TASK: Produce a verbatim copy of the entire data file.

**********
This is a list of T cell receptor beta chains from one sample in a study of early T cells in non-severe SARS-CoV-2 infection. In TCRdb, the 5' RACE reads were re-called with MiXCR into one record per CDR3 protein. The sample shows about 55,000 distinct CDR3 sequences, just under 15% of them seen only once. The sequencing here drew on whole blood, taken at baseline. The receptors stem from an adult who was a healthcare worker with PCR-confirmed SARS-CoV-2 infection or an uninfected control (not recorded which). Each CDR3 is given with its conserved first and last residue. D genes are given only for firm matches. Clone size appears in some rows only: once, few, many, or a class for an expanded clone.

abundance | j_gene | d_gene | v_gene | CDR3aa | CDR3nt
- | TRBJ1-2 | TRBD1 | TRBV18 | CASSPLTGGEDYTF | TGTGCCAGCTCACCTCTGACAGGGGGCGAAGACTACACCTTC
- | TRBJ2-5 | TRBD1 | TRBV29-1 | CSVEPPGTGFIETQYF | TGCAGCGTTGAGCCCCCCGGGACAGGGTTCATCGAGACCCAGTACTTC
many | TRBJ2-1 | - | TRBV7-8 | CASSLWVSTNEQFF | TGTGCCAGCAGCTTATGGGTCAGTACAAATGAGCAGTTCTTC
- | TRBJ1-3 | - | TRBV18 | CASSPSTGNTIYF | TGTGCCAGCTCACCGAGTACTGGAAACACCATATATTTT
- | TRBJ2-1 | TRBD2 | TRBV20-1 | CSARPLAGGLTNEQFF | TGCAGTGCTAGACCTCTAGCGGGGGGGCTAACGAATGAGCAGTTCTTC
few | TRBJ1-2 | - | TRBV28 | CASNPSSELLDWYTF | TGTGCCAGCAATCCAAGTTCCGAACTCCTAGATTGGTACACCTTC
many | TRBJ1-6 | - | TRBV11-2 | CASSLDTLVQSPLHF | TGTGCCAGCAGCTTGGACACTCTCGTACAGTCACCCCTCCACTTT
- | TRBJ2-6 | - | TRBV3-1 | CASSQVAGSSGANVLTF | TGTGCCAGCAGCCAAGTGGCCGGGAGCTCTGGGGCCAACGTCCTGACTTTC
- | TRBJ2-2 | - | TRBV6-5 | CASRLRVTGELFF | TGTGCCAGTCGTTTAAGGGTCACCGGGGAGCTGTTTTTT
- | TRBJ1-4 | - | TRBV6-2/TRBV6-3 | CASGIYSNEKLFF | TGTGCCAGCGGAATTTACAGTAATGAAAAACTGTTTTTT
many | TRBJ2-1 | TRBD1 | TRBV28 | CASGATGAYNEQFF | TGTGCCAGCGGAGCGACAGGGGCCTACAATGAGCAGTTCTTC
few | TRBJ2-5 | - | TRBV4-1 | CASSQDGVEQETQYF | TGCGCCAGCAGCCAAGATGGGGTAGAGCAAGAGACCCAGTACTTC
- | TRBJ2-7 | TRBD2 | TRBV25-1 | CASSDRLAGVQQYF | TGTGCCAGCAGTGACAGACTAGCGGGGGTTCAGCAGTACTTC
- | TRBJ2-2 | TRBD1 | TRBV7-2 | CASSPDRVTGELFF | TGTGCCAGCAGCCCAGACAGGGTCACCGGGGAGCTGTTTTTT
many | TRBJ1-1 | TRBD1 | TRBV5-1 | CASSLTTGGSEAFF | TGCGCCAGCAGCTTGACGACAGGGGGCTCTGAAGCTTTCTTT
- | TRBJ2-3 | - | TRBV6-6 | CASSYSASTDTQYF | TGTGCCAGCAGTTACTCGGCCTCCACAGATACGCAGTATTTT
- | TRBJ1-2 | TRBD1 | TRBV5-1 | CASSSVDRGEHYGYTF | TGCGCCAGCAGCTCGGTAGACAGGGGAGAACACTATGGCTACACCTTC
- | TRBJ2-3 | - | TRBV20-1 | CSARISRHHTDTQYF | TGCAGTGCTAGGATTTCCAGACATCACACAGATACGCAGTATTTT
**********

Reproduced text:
This is a list of T cell receptor beta chains from one sample in a study of early T cells in non-severe SARS-CoV-2 infection. In TCRdb, the 5' RACE reads were re-called with MiXCR into one record per CDR3 protein. The sample shows about 55,000 distinct CDR3 sequences, just under 15% of them seen only once. The sequencing here drew on whole blood, taken at baseline. The receptors stem from an adult who was a healthcare worker with PCR-confirmed SARS-CoV-2 infection or an uninfected control (not recorded which). Each CDR3 is given with its conserved first and last residue. D genes are given only for firm matches. Clone size appears in some rows only: once, few, many, or a class for an expanded clone.

abundance | j_gene | d_gene | v_gene | CDR3aa | CDR3nt
- | TRBJ1-2 | TRBD1 | TRBV18 | CASSPLTGGEDYTF | TGTGCCAGCTCACCTCTGACAGGGGGCGAAGACTACACCTTC
- | TRBJ2-5 | TRBD1 | TRBV29-1 | CSVEPPGTGFIETQYF | TGCAGCGTTGAGCCCCCCGGGACAGGGTTCATCGAGACCCAGTACTTC
many | TRBJ2-1 | - | TRBV7-8 | CASSLWVSTNEQFF | TGTGCCAGCAGCTTATGGGTCAGTACAAATGAGCAGTTCTTC
- | TRBJ1-3 | - | TRBV18 | CASSPSTGNTIYF | TGTGCCAGCTCACCGAGTACTGGAAACACCATATATTTT
- | TRBJ2-1 | TRBD2 | TRBV20-1 | CSARPLAGGLTNEQFF | TGCAGTGCTAGACCTCTAGCGGGGGGGCTAACGAATGAGCAGTTCTTC
few | TRBJ1-2 | - | TRBV28 | CASNPSSELLDWYTF | TGTGCCAGCAATCCAAGTTCCGAACTCCTAGATTGGTACACCTTC
many | TRBJ1-6 | - | TRBV11-2 | CASSLDTLVQSPLHF | TGTGCCAGCAGCTTGGACACTCTCGTACAGTCACCCCTCCACTTT
- | TRBJ2-6 | - | TRBV3-1 | CASSQVAGSSGANVLTF | TGTGCCAGCAGCCAAGTGGCCGGGAGCTCTGGGGCCAACGTCCTGACTTTC
- | TRBJ2-2 | - | TRBV6-5 | CASRLRVTGELFF | TGTGCCAGTCGTTTAAGGGTCACCGGGGAGCTGTTTTTT
- | TRBJ1-4 | - | TRBV6-2/TRBV6-3 | CASGIYSNEKLFF | TGTGCCAGCGGAATTTACAGTAATGAAAAACTGTTTTTT
many | TRBJ2-1 | TRBD1 | TRBV28 | CASGATGAYNEQFF | TGTGCCAGCGGAGCGACAGGGGCCTACAATGAGCAGTTCTTC
few | TRBJ2-5 | - | TRBV4-1 | CASSQDGVEQETQYF | TGCGCCAGCAGCCAAGATGGGGTAGAGCAAGAGACCCAGTACTTC
- | TRBJ2-7 | TRBD2 | TRBV25-1 | CASSDRLAGVQQYF | TGTGCCAGCAGTGACAGACTAGCGGGGGTTCAGCAGTACTTC
- | TRBJ2-2 | TRBD1 | TRBV7-2 | CASSPDRVTGELFF | TGTGCCAGCAGCCCAGACAGGGTCACCGGGGAGCTGTTTTTT
many | TRBJ1-1 | TRBD1 | TRBV5-1 | CASSLTTGGSEAFF | TGCGCCAGCAGCTTGACGACAGGGGGCTCTGAAGCTTTCTTT
- | TRBJ2-3 | - | TRBV6-6 | CASSYSASTDTQYF | TGTGCCAGCAGTTACTCGGCCTCCACAGATACGCAGTATTTT
- | TRBJ1-2 | TRBD1 | TRBV5-1 | CASSSVDRGEHYGYTF | TGCGCCAGCAGCTCGGTAGACAGGGGAGAACACTATGGCTACACCTTC
- | TRBJ2-3 | - | TRBV20-1 | CSARISRHHTDTQYF | TGCAGTGCTAGGATTTCCAGACATCACACAGATACGCAGTATTTT